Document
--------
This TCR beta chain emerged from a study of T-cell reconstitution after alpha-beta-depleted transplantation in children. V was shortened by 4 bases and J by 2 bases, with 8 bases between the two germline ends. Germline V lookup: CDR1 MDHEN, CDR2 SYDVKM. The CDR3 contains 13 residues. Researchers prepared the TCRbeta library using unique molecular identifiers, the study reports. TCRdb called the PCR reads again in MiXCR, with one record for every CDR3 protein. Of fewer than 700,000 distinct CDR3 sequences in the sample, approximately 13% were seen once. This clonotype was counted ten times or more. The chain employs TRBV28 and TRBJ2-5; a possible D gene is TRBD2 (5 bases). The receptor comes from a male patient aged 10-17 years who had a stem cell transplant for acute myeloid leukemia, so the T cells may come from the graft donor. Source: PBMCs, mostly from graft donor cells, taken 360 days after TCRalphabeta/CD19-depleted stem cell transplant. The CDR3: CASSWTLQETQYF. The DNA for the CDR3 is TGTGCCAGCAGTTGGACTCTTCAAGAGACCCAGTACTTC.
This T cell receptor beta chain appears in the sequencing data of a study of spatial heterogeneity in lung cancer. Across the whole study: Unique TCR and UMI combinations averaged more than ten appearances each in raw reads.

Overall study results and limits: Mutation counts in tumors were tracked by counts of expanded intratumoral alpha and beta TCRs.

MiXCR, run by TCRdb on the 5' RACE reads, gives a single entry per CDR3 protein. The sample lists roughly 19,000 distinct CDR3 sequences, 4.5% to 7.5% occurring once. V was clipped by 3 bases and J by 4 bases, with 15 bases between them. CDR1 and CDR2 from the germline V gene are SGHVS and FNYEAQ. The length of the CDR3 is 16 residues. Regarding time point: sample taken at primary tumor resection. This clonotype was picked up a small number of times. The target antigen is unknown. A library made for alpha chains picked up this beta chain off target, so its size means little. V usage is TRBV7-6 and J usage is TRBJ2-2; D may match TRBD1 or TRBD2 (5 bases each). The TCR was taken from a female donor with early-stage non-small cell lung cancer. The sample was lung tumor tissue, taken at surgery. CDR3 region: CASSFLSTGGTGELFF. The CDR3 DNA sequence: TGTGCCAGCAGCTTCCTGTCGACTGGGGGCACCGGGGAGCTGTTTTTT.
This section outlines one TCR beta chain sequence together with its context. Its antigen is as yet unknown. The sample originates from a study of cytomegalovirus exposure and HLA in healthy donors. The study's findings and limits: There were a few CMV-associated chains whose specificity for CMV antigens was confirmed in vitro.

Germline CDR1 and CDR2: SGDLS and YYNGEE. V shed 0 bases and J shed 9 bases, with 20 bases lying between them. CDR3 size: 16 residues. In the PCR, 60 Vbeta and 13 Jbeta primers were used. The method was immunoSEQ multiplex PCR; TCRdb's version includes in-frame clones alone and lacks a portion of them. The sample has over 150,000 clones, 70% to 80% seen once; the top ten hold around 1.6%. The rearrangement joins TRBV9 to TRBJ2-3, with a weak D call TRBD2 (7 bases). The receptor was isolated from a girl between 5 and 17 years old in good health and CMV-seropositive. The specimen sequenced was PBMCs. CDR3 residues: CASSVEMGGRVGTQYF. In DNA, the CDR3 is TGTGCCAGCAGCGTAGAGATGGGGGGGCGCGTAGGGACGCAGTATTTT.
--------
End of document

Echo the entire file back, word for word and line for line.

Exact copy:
This TCR beta chain emerged from a study of T-cell reconstitution after alpha-beta-depleted transplantation in children. V was shortened by 4 bases and J by 2 bases, with 8 bases between the two germline ends. Germline V lookup: CDR1 MDHEN, CDR2 SYDVKM. The CDR3 contains 13 residues. Researchers prepared the TCRbeta library using unique molecular identifiers, the study reports. TCRdb called the PCR reads again in MiXCR, with one record for every CDR3 protein. Of fewer than 700,000 distinct CDR3 sequences in the sample, approximately 13% were seen once. This clonotype was counted ten times or more. The chain employs TRBV28 and TRBJ2-5; a possible D gene is TRBD2 (5 bases). The receptor comes from a male patient aged 10-17 years who had a stem cell transplant for acute myeloid leukemia, so the T cells may come from the graft donor. Source: PBMCs, mostly from graft donor cells, taken 360 days after TCRalphabeta/CD19-depleted stem cell transplant. The CDR3: CASSWTLQETQYF. The DNA for the CDR3 is TGTGCCAGCAGTTGGACTCTTCAAGAGACCCAGTACTTC.
This T cell receptor beta chain appears in the sequencing data of a study of spatial heterogeneity in lung cancer. Across the whole study: Unique TCR and UMI combinations averaged more than ten appearances each in raw reads.

Overall study results and limits: Mutation counts in tumors were tracked by counts of expanded intratumoral alpha and beta TCRs.

MiXCR, run by TCRdb on the 5' RACE reads, gives a single entry per CDR3 protein. The sample lists roughly 19,000 distinct CDR3 sequences, 4.5% to 7.5% occurring once. V was clipped by 3 bases and J by 4 bases, with 15 bases between them. CDR1 and CDR2 from the germline V gene are SGHVS and FNYEAQ. The length of the CDR3 is 16 residues. Regarding time point: sample taken at primary tumor resection. This clonotype was picked up a small number of times. The target antigen is unknown. A library made for alpha chains picked up this beta chain off target, so its size means little. V usage is TRBV7-6 and J usage is TRBJ2-2; D may match TRBD1 or TRBD2 (5 bases each). The TCR was taken from a female donor with early-stage non-small cell lung cancer. The sample was lung tumor tissue, taken at surgery. CDR3 region: CASSFLSTGGTGELFF. The CDR3 DNA sequence: TGTGCCAGCAGCTTCCTGTCGACTGGGGGCACCGGGGAGCTGTTTTTT.
This section outlines one TCR beta chain sequence together with its context. Its antigen is as yet unknown. The sample originates from a study of cytomegalovirus exposure and HLA in healthy donors. The study's findings and limits: There were a few CMV-associated chains whose specificity for CMV antigens was confirmed in vitro.

Germline CDR1 and CDR2: SGDLS and YYNGEE. V shed 0 bases and J shed 9 bases, with 20 bases lying between them. CDR3 size: 16 residues. In the PCR, 60 Vbeta and 13 Jbeta primers were used. The method was immunoSEQ multiplex PCR; TCRdb's version includes in-frame clones alone and lacks a portion of them. The sample has over 150,000 clones, 70% to 80% seen once; the top ten hold around 1.6%. The rearrangement joins TRBV9 to TRBJ2-3, with a weak D call TRBD2 (7 bases). The receptor was isolated from a girl between 5 and 17 years old in good health and CMV-seropositive. The specimen sequenced was PBMCs. CDR3 residues: CASSVEMGGRVGTQYF. In DNA, the CDR3 is TGTGCCAGCAGCGTAGAGATGGGGGGGCGCGTAGGGACGCAGTATTTT.